The place is often messy because patrons are required to throw away their own trash (come on, people!), it's a little run-down, and the movies are usually a bit outdated, but you can't really complain too much about a $1 (on Tuesdays) or $2 (all other days) moviegoing experience. Especially while other theaters are charging a wallet-violating $11.50. The Starplex Cinemas Woodbridge Movies 5 also offers cheap concessions, including hot dogs for a buck. It's a great place to go to either kill a few hours without breaking the bank, or catch a flick you missed out on when it ran at the more expensive theaters. (Is stadium seating really worth a $10 premium these days?)
Cover bands are ubiquitous in the clubs and bars of our not-so-humble backwater, and there are more than a few excellent tribute bands, including the Rolling Stones' homage, Jumpin' Jack Flash, and the godfather of them all, Wild Child, who have been around far longer than the band they're based on, the Doors. But this Springsteen-tribute band does something a bit different: Rather than focusing on the biggest hits of the Boss, circa "Born In the USA," front man Josh Tanner, who grew up in the same Jersey town as Springsteen, leads his talented band mates through set lists heavy on pre-superstar Boss tunes. Looking like he stepped right off the cover of Born to Run, the scruffy, wiry Tanner prowls his way through such hits as "Jungleland" and "Thunder Road," but its on such catalog stuff as "Saint In the City" and "Lost In the Flood" that he truly channels his muse.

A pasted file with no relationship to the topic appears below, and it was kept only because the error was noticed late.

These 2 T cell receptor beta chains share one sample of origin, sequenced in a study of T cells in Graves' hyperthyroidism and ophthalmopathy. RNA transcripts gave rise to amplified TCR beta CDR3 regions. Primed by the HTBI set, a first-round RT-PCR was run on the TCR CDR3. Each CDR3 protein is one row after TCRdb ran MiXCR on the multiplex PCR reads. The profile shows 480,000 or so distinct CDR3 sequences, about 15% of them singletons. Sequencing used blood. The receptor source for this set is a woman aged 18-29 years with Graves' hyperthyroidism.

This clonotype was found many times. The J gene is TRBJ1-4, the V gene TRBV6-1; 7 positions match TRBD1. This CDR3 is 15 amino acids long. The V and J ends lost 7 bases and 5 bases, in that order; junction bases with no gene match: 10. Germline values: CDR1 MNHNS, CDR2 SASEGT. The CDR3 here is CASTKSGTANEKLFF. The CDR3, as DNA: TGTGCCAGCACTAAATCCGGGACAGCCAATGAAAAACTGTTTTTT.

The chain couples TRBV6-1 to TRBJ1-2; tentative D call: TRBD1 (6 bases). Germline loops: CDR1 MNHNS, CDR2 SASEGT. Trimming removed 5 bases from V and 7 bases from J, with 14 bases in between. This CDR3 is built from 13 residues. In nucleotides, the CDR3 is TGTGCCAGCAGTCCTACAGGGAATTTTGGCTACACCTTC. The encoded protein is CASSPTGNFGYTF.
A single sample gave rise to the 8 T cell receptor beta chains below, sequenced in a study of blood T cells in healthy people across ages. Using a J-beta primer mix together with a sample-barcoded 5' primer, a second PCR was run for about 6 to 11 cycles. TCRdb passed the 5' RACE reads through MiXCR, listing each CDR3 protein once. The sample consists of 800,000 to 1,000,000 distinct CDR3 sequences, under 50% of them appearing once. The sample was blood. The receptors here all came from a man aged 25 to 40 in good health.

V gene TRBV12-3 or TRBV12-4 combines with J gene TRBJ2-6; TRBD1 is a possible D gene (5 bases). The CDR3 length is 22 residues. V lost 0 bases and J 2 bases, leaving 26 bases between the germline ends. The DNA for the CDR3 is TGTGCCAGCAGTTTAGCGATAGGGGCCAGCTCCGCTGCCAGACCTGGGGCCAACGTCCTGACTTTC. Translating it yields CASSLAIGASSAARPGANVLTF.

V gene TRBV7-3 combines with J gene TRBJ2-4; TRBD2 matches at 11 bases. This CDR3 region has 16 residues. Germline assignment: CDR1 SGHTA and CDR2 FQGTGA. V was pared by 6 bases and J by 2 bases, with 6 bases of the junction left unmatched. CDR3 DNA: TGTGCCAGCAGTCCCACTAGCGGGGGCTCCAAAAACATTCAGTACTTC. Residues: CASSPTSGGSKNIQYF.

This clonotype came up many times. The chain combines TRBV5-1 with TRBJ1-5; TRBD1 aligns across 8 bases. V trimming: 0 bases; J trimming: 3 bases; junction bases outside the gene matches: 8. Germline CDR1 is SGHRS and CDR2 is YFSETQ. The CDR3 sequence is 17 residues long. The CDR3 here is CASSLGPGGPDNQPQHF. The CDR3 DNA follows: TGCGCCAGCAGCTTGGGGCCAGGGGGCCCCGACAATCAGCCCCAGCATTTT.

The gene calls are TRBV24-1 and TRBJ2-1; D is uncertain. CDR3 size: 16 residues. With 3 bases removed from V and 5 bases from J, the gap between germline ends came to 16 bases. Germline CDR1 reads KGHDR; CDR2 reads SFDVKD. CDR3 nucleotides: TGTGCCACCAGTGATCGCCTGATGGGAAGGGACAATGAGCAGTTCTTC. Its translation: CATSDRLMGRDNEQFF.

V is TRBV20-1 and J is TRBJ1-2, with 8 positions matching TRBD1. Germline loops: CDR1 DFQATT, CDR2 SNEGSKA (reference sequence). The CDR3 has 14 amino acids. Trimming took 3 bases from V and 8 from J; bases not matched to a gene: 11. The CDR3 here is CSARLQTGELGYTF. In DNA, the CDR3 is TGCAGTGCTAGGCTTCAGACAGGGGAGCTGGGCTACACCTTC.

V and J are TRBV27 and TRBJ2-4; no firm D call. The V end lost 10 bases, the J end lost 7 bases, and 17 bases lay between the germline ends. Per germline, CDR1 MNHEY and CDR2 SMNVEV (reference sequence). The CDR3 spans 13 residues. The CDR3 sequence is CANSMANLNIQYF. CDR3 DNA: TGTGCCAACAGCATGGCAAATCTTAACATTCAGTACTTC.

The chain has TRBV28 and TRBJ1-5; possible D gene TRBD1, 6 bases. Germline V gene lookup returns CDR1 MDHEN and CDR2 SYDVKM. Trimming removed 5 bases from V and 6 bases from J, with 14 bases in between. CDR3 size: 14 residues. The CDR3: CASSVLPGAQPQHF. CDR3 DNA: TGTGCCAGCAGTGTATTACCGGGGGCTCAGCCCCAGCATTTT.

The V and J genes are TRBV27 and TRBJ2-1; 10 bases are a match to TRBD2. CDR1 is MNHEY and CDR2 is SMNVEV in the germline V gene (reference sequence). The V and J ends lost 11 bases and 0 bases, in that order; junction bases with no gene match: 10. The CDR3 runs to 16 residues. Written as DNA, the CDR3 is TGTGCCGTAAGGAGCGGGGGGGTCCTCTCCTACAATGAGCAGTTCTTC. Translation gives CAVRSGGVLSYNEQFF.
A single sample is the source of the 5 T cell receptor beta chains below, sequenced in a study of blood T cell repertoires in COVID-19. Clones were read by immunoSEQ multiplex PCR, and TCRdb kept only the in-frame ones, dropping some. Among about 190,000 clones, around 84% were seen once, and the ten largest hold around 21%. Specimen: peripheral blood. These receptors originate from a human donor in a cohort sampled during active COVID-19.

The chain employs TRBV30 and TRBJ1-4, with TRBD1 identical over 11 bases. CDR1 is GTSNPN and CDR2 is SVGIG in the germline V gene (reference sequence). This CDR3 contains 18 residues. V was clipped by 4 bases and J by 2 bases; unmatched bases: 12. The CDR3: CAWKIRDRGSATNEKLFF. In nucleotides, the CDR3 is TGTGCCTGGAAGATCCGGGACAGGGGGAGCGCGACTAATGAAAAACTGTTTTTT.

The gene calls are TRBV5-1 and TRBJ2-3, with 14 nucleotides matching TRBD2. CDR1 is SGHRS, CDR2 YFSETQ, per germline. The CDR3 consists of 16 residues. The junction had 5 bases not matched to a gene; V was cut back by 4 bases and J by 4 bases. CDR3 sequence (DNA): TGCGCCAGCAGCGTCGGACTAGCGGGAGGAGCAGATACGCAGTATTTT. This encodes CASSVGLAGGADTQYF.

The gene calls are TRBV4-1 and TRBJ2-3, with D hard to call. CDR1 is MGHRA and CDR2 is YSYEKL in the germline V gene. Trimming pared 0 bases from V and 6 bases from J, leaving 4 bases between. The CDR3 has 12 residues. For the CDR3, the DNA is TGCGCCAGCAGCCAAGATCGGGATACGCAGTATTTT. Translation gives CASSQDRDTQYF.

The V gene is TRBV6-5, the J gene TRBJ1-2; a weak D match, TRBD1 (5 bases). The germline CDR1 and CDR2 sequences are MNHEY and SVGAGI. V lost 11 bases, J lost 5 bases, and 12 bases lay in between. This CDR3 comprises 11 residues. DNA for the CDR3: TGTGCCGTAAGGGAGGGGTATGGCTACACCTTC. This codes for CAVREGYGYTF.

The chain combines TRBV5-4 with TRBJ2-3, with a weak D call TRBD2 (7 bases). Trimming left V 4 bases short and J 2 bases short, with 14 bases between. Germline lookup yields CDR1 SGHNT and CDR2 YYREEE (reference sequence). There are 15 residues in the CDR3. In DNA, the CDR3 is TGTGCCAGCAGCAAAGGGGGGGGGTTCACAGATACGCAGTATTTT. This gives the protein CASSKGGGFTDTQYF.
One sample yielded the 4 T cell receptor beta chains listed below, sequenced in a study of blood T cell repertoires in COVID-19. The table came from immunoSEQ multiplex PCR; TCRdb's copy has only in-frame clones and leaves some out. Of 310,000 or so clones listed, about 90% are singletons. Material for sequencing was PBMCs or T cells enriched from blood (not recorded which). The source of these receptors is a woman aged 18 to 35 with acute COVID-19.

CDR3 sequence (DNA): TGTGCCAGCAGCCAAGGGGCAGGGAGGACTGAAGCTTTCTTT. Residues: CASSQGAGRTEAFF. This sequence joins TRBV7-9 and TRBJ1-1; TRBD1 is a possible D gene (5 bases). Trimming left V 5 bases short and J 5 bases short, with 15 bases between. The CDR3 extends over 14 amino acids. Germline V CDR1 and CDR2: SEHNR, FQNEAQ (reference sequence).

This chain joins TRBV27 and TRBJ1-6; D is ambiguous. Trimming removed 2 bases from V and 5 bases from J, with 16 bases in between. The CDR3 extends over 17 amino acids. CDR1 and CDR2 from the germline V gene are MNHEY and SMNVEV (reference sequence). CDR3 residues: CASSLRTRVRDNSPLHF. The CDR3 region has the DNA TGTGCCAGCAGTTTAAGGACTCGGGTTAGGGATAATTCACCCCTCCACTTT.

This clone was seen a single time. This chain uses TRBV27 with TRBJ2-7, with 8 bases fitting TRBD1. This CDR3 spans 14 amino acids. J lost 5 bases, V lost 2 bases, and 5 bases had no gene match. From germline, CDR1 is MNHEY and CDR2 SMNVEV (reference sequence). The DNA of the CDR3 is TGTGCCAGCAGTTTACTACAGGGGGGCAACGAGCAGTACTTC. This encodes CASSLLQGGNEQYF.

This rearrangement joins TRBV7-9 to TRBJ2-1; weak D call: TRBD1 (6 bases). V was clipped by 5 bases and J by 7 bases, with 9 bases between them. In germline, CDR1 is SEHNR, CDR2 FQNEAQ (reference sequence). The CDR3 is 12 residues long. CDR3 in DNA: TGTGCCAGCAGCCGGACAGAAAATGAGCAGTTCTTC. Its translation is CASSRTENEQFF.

The unfortunate demise of the Rude Guerrilla Theater Co. leaves a gaping hole in terms of alternative theater programming. Thankfully, there's a fitting surrogate up the road in this gritty troupe, which launched in 2001. Formed by several products of Orange Coast College's theater department, the Garagians have produced an impressive array of plays rarely touched by most theaters, including Amiri Baraka's politically charged tract of simmering racism, Dutchman; Don DeLillo's The Day Room and Valparaiso; Tracey Lett's Killer Joe; plus seldom-produced work by David Mamet, Sam Shepard and Jose Luis Rivera. This summer, it became the first Southern California theater—that we know of—to produce Cannibal! The Musical by Southpark co-creator Trey Parker.